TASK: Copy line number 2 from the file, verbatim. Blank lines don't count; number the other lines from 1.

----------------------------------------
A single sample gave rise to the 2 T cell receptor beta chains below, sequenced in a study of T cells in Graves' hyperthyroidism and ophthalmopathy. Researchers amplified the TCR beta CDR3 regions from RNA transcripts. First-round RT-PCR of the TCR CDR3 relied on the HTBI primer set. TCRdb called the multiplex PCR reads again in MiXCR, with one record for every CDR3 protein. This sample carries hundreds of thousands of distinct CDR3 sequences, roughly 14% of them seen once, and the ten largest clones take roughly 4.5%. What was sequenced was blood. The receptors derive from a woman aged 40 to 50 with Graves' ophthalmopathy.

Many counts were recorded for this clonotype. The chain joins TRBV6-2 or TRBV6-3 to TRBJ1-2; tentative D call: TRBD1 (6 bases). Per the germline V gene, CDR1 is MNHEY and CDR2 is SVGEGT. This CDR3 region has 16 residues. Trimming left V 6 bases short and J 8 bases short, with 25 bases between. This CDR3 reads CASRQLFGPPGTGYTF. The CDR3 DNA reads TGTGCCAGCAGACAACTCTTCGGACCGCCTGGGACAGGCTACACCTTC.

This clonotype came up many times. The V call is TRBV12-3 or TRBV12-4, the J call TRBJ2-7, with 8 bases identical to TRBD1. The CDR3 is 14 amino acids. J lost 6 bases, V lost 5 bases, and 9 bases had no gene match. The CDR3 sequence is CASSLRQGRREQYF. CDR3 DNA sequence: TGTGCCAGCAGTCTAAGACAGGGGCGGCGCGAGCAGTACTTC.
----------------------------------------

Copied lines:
Many counts were recorded for this clonotype. The chain joins TRBV6-2 or TRBV6-3 to TRBJ1-2; tentative D call: TRBD1 (6 bases). Per the germline V gene, CDR1 is MNHEY and CDR2 is SVGEGT. This CDR3 region has 16 residues. Trimming left V 6 bases short and J 8 bases short, with 25 bases between. This CDR3 reads CASRQLFGPPGTGYTF. The CDR3 DNA reads TGTGCCAGCAGACAACTCTTCGGACCGCCTGGGACAGGCTACACCTTC.